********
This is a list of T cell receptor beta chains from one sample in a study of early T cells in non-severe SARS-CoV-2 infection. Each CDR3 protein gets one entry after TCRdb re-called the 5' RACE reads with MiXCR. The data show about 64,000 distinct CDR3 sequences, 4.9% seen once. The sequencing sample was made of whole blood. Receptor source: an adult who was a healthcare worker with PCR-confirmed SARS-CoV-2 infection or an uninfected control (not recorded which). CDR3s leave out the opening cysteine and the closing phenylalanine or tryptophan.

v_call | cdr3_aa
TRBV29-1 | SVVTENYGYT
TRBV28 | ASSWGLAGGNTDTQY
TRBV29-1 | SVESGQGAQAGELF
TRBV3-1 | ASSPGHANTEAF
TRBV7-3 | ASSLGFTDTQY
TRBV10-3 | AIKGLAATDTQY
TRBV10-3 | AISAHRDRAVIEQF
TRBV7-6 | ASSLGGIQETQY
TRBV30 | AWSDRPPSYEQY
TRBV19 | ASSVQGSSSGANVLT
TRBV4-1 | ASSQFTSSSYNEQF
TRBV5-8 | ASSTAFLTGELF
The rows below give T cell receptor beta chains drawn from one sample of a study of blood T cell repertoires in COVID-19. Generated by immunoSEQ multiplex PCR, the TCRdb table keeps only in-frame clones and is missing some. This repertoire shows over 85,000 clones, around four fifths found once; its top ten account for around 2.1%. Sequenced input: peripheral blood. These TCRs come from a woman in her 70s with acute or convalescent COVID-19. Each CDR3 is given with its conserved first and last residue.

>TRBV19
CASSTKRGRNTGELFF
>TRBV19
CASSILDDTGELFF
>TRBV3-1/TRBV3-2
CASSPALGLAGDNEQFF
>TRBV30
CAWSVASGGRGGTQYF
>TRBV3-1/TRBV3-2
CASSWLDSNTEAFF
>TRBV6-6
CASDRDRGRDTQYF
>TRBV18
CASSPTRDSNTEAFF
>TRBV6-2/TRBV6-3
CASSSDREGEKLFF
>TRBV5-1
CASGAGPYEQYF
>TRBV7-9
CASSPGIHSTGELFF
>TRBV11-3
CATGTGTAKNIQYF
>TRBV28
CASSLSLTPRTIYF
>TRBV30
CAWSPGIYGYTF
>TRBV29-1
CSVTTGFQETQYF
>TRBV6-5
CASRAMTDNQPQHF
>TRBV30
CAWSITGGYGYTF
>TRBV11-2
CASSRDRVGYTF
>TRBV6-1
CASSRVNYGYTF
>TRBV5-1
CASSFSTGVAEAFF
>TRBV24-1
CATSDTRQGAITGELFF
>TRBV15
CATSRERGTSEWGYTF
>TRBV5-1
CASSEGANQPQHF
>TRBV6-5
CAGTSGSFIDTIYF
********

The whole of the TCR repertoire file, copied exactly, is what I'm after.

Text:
This is a list of T cell receptor beta chains from one sample in a study of early T cells in non-severe SARS-CoV-2 infection. Each CDR3 protein gets one entry after TCRdb re-called the 5' RACE reads with MiXCR. The data show about 64,000 distinct CDR3 sequences, 4.9% seen once. The sequencing sample was made of whole blood. Receptor source: an adult who was a healthcare worker with PCR-confirmed SARS-CoV-2 infection or an uninfected control (not recorded which). CDR3s leave out the opening cysteine and the closing phenylalanine or tryptophan.

v_call | cdr3_aa
TRBV29-1 | SVVTENYGYT
TRBV28 | ASSWGLAGGNTDTQY
TRBV29-1 | SVESGQGAQAGELF
TRBV3-1 | ASSPGHANTEAF
TRBV7-3 | ASSLGFTDTQY
TRBV10-3 | AIKGLAATDTQY
TRBV10-3 | AISAHRDRAVIEQF
TRBV7-6 | ASSLGGIQETQY
TRBV30 | AWSDRPPSYEQY
TRBV19 | ASSVQGSSSGANVLT
TRBV4-1 | ASSQFTSSSYNEQF
TRBV5-8 | ASSTAFLTGELF
The rows below give T cell receptor beta chains drawn from one sample of a study of blood T cell repertoires in COVID-19. Generated by immunoSEQ multiplex PCR, the TCRdb table keeps only in-frame clones and is missing some. This repertoire shows over 85,000 clones, around four fifths found once; its top ten account for around 2.1%. Sequenced input: peripheral blood. These TCRs come from a woman in her 70s with acute or convalescent COVID-19. Each CDR3 is given with its conserved first and last residue.

>TRBV19
CASSTKRGRNTGELFF
>TRBV19
CASSILDDTGELFF
>TRBV3-1/TRBV3-2
CASSPALGLAGDNEQFF
>TRBV30
CAWSVASGGRGGTQYF
>TRBV3-1/TRBV3-2
CASSWLDSNTEAFF
>TRBV6-6
CASDRDRGRDTQYF
>TRBV18
CASSPTRDSNTEAFF
>TRBV6-2/TRBV6-3
CASSSDREGEKLFF
>TRBV5-1
CASGAGPYEQYF
>TRBV7-9
CASSPGIHSTGELFF
>TRBV11-3
CATGTGTAKNIQYF
>TRBV28
CASSLSLTPRTIYF
>TRBV30
CAWSPGIYGYTF
>TRBV29-1
CSVTTGFQETQYF
>TRBV6-5
CASRAMTDNQPQHF
>TRBV30
CAWSITGGYGYTF
>TRBV11-2
CASSRDRVGYTF
>TRBV6-1
CASSRVNYGYTF
>TRBV5-1
CASSFSTGVAEAFF
>TRBV24-1
CATSDTRQGAITGELFF
>TRBV15
CATSRERGTSEWGYTF
>TRBV5-1
CASSEGANQPQHF
>TRBV6-5
CAGTSGSFIDTIYF